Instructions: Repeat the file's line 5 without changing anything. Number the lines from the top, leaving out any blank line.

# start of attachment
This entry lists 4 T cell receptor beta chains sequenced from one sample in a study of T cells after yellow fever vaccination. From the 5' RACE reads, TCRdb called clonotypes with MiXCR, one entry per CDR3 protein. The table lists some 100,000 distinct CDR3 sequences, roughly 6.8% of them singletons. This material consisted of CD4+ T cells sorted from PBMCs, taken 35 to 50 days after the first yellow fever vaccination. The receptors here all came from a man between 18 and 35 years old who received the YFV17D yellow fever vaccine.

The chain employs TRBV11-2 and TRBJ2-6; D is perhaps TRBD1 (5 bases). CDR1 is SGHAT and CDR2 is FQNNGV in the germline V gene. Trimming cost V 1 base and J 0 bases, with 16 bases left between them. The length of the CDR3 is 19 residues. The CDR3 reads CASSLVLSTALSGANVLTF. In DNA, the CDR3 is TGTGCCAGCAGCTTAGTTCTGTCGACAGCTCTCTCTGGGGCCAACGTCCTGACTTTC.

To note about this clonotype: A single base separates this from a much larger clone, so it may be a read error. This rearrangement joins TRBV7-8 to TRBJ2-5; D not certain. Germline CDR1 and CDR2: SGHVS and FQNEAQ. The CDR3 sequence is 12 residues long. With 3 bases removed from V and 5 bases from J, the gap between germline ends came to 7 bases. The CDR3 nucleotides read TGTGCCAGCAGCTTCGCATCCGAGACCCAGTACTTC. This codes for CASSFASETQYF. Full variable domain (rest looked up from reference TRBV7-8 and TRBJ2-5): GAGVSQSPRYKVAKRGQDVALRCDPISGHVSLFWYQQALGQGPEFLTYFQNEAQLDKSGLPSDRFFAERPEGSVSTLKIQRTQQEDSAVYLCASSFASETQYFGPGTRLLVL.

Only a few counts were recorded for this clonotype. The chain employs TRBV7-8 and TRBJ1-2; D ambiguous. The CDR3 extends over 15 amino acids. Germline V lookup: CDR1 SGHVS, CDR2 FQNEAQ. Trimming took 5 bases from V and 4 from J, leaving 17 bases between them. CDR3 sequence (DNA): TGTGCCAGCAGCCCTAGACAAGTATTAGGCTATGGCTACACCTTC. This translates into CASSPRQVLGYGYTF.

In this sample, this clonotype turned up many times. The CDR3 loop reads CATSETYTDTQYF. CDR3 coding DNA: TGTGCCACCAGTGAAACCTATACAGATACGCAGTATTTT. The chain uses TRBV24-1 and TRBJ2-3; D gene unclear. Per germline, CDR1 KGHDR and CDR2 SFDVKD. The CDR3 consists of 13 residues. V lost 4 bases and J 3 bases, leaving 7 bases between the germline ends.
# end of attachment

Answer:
In this sample, this clonotype turned up many times. The CDR3 loop reads CATSETYTDTQYF. CDR3 coding DNA: TGTGCCACCAGTGAAACCTATACAGATACGCAGTATTTT. The chain uses TRBV24-1 and TRBJ2-3; D gene unclear. Per germline, CDR1 KGHDR and CDR2 SFDVKD. The CDR3 consists of 13 residues. V lost 4 bases and J 3 bases, leaving 7 bases between the germline ends.